Lassen Volcanic's mountains, lakes, streams, and meadows are all parts of a watershed or an area of land that is connected by the water that flows over it. Rain and melted snow travel downward within a watershed until it is captured, absorbed, or empties into the sea. The park is comprised of four watersheds: Pit River, Battle Creek, Mill Creek, and North Fork Feather River.
Water When We Need it Most
Snowpack from the Sierra Nevada and Cascade ranges provide more than one-third of California's water. Snow, ice, and ground springs slowly release water that replenishes rivers, reservoirs, and aquifers in dry summer months.
Rising temperatures can cause snow to melt early or more precipitation to fall as rain. In response to a changing climate, water managers are identifying new ways to capture and store this precious resource. Learn more about drought in the park or how California measures its snowpack through snow surveys.
Create Your Own Watershed
Lassen's high-tech, hands-on augmented reality (AR) sandbox lets you mold miniature mountains, lakes, and rivers and then add virtual rain showing runoff and watershed on the landscape you created. As you play with the sand, a projector adds a dynamic topographic map on top of it all, updating contour lines and elevation colors in real-time. You can even change the landscape during or after rainfall and see how different features affect the flow of water. The AR Sandbox is located in the park's year-round Kohm Yah-mah-nee Visitor Center and is open for play during regular business hours. View a video of the sandbox in action below or on YouTube.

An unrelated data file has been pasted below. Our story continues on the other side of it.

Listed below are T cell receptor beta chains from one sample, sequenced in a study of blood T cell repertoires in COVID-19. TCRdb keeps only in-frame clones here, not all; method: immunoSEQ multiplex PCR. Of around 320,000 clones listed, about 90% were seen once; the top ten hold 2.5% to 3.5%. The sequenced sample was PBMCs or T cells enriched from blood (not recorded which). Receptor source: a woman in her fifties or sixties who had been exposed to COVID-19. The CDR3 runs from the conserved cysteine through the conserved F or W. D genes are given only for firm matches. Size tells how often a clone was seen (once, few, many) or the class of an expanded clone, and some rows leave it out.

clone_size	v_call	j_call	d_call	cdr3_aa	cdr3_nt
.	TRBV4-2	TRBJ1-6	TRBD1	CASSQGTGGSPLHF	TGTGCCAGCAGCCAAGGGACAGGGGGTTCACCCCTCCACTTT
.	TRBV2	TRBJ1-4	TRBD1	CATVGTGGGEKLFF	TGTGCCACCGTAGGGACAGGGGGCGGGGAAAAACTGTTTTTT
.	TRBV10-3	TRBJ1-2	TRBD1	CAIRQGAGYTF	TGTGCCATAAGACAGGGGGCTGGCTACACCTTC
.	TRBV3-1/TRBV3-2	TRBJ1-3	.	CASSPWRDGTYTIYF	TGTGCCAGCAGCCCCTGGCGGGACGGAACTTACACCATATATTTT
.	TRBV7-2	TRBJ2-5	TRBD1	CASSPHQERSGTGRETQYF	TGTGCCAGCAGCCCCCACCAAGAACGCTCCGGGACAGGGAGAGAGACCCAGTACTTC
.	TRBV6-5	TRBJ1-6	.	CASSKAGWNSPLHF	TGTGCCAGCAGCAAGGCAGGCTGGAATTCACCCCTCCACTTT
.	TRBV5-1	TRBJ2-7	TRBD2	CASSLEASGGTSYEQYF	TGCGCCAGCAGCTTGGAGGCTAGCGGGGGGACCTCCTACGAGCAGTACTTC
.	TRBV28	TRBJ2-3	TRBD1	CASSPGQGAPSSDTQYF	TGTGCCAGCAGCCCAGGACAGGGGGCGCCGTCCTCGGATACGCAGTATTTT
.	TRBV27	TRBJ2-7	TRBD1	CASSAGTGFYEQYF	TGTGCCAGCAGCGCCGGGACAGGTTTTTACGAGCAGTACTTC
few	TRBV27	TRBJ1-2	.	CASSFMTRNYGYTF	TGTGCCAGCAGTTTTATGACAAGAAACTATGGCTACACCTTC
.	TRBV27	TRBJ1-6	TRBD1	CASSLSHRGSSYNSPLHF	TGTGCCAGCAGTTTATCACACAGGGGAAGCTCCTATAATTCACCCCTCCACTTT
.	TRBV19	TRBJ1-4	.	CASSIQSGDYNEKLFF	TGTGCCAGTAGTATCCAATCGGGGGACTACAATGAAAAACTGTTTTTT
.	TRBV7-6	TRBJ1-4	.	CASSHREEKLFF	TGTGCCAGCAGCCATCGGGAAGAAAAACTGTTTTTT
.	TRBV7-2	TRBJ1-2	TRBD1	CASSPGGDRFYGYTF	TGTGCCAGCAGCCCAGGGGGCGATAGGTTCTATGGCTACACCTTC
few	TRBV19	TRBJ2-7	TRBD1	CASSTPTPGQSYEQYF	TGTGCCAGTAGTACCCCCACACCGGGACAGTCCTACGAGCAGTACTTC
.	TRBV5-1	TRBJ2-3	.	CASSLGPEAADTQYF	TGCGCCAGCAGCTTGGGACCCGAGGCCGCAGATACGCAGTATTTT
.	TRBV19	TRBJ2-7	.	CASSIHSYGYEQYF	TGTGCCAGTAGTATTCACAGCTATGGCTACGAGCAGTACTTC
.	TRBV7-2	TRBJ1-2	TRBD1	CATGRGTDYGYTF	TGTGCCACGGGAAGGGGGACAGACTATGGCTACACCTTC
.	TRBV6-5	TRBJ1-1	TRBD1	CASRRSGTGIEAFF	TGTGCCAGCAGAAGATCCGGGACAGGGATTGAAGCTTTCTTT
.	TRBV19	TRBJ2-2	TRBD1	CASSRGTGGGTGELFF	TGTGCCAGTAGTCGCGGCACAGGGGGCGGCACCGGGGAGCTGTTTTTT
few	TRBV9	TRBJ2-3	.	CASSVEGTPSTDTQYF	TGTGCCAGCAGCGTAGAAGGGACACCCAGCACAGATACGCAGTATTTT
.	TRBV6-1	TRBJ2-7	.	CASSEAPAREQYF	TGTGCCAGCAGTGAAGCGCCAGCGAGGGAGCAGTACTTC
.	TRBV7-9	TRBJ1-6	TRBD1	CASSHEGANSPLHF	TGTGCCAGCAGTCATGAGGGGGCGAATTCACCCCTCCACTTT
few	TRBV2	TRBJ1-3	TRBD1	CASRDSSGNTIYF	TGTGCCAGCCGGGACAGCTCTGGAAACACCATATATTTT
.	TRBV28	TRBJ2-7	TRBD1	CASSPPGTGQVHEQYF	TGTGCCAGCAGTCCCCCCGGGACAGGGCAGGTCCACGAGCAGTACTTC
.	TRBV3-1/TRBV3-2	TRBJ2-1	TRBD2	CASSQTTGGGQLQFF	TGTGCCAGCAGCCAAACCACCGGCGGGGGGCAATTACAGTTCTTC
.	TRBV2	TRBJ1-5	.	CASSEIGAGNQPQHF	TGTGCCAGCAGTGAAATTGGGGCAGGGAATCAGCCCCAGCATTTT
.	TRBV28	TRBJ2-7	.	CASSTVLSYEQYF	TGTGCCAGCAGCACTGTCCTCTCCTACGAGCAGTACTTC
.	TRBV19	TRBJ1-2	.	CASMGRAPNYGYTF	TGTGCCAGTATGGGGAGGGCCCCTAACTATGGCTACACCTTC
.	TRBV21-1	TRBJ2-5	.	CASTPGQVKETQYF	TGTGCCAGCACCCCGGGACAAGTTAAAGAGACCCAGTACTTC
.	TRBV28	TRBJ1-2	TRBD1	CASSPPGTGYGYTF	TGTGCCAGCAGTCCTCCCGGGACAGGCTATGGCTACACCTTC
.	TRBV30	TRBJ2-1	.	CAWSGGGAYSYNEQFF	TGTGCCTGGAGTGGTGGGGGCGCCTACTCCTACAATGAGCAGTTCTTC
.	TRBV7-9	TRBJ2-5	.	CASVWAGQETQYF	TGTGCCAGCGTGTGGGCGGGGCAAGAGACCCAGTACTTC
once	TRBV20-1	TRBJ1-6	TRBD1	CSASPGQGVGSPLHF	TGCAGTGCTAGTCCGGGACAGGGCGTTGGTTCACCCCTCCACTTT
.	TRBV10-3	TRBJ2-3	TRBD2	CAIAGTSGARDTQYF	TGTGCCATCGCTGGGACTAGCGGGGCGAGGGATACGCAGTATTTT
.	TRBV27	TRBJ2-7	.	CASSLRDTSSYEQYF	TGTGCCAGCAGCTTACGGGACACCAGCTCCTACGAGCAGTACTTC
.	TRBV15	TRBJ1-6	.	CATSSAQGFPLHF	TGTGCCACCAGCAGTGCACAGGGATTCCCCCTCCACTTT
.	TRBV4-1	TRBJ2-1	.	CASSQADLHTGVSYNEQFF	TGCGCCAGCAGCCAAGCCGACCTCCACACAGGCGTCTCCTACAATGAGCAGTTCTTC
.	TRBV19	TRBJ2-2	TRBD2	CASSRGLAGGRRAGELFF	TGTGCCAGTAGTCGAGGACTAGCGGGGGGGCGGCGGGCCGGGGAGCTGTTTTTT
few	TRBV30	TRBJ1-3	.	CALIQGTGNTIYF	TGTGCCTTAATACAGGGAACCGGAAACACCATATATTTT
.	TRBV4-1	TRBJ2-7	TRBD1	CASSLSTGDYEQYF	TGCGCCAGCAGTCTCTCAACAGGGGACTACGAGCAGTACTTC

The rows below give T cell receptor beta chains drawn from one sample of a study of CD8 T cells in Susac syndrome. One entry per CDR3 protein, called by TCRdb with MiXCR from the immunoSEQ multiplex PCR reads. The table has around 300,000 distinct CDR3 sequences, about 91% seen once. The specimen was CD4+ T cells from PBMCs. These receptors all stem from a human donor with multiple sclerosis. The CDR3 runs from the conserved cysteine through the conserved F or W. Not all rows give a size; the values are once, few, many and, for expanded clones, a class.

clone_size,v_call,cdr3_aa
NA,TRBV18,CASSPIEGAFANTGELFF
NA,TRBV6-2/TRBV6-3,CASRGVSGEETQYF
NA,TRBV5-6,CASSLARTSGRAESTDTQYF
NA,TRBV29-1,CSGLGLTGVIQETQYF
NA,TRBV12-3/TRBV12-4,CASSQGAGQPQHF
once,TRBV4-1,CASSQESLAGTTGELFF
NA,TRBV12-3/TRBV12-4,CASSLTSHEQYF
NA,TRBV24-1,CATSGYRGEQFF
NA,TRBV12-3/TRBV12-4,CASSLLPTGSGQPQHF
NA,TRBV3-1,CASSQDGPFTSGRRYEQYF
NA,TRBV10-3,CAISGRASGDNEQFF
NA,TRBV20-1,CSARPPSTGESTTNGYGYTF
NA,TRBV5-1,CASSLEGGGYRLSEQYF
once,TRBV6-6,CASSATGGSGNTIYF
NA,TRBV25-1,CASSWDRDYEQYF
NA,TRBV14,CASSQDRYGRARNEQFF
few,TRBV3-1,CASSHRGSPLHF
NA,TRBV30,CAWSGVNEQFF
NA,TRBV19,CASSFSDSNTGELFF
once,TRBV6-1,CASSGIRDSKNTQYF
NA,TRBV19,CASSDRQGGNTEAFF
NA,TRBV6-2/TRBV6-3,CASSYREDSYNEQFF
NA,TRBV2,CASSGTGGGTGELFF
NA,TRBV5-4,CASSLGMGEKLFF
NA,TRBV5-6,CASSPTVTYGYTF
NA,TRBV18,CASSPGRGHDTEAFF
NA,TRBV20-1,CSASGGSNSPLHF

The AR Sandbox was donated to the park after being initially constructed for a local Maker Faire. Students from nearby Corning High School built the sandbox with support from Rolling Hills Foundation and Lassen Foundation board member Scott Chandler and his wife, Dorothy. Learn more about the original AR Sandbox at lakeviz.org.